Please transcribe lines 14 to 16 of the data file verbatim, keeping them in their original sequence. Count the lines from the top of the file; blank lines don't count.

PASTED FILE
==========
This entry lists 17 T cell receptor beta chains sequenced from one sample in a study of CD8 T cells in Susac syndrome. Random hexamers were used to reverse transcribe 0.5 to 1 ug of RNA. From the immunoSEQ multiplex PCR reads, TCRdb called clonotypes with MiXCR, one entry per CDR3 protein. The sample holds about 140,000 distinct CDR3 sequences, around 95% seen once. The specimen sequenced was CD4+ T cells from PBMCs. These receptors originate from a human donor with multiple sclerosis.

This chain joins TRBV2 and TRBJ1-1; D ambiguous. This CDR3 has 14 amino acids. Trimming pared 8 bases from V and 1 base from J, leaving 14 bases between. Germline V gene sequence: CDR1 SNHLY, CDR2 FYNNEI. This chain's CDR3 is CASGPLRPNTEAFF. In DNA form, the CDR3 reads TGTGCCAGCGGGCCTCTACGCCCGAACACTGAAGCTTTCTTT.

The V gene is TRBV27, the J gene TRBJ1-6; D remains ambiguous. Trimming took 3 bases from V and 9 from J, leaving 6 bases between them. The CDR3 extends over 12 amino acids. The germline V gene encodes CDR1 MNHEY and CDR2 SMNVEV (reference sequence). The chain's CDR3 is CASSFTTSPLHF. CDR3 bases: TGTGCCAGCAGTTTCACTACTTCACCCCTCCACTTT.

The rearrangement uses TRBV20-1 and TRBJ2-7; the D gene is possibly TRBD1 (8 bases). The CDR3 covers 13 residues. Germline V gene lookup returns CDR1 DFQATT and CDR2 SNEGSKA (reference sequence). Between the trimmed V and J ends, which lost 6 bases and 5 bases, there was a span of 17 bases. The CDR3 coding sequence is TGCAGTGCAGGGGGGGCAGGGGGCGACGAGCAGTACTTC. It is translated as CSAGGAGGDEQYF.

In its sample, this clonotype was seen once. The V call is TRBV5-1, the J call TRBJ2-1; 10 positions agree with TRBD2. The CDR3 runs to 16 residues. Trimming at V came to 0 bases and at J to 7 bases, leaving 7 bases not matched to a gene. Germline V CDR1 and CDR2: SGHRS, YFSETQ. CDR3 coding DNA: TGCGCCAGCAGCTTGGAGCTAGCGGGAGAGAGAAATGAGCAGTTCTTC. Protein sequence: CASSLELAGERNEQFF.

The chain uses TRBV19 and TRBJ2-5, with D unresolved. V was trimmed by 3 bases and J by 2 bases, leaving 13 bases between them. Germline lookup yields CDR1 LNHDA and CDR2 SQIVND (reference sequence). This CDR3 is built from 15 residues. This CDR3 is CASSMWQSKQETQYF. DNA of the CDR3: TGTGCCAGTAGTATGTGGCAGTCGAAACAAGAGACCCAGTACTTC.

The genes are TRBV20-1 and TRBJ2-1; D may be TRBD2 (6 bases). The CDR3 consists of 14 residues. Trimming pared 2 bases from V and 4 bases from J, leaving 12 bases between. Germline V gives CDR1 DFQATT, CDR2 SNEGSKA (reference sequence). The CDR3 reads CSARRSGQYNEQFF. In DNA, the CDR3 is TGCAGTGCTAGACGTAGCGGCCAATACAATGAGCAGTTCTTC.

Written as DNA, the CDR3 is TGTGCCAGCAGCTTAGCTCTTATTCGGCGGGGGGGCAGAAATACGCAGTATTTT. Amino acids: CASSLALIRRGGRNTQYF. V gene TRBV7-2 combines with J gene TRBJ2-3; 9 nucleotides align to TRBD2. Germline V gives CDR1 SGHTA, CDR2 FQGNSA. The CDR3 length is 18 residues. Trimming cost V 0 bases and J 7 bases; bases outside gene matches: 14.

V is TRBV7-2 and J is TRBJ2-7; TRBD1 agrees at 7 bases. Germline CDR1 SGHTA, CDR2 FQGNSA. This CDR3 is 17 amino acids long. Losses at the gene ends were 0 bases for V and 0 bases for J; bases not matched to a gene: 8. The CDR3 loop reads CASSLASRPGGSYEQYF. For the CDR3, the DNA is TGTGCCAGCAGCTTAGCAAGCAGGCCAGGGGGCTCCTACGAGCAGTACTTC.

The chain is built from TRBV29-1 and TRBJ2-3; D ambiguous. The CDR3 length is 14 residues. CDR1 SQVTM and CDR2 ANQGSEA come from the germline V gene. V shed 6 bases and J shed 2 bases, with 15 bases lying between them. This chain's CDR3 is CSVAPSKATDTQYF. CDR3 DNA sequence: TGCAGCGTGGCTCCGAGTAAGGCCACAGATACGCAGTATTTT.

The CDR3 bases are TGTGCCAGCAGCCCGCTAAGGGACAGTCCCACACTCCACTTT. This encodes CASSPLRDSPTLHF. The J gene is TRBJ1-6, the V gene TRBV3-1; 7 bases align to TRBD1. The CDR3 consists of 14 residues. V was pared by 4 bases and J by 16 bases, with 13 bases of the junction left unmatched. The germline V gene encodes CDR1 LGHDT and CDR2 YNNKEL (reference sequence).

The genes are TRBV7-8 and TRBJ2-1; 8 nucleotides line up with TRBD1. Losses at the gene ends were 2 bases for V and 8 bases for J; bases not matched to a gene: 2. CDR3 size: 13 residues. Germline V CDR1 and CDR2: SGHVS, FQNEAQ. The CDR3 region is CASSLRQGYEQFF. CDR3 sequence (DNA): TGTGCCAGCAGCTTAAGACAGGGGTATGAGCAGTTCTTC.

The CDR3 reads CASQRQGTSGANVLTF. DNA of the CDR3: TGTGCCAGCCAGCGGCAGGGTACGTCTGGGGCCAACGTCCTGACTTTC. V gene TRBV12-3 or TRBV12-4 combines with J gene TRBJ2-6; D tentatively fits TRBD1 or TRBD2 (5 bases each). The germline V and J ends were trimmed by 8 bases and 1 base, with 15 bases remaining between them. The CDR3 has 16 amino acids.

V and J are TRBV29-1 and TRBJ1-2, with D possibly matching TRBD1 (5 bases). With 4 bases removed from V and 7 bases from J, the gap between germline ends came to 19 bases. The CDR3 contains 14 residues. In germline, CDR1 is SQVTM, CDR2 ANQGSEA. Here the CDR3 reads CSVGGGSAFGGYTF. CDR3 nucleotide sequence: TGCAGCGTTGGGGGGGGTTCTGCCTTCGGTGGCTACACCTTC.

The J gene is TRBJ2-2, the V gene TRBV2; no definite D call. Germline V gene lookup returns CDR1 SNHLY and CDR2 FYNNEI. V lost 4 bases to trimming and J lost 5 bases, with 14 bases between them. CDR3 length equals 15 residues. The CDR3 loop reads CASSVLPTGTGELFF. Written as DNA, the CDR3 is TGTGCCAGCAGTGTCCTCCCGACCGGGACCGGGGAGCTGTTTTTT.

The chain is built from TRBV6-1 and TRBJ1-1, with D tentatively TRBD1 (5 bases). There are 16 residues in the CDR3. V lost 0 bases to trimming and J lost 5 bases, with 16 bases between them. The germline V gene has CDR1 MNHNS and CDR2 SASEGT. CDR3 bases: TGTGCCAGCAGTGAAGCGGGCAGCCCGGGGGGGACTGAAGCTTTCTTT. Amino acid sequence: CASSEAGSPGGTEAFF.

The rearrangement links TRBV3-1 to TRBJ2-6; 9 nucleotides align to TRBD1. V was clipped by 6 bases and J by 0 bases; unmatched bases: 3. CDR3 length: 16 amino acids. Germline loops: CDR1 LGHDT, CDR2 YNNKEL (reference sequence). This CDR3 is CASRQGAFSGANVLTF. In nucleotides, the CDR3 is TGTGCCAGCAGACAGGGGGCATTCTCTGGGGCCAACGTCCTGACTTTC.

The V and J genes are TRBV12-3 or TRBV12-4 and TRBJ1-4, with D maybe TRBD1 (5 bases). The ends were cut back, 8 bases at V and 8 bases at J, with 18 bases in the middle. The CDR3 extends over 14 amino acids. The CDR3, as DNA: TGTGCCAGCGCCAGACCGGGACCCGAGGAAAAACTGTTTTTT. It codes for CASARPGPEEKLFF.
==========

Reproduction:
V and J are TRBV29-1 and TRBJ1-2, with D possibly matching TRBD1 (5 bases). With 4 bases removed from V and 7 bases from J, the gap between germline ends came to 19 bases. The CDR3 contains 14 residues. In germline, CDR1 is SQVTM, CDR2 ANQGSEA. Here the CDR3 reads CSVGGGSAFGGYTF. CDR3 nucleotide sequence: TGCAGCGTTGGGGGGGGTTCTGCCTTCGGTGGCTACACCTTC.

The J gene is TRBJ2-2, the V gene TRBV2; no definite D call. Germline V gene lookup returns CDR1 SNHLY and CDR2 FYNNEI. V lost 4 bases to trimming and J lost 5 bases, with 14 bases between them. CDR3 length equals 15 residues. The CDR3 loop reads CASSVLPTGTGELFF. Written as DNA, the CDR3 is TGTGCCAGCAGTGTCCTCCCGACCGGGACCGGGGAGCTGTTTTTT.

The chain is built from TRBV6-1 and TRBJ1-1, with D tentatively TRBD1 (5 bases). There are 16 residues in the CDR3. V lost 0 bases to trimming and J lost 5 bases, with 16 bases between them. The germline V gene has CDR1 MNHNS and CDR2 SASEGT. CDR3 bases: TGTGCCAGCAGTGAAGCGGGCAGCCCGGGGGGGACTGAAGCTTTCTTT. Amino acid sequence: CASSEAGSPGGTEAFF.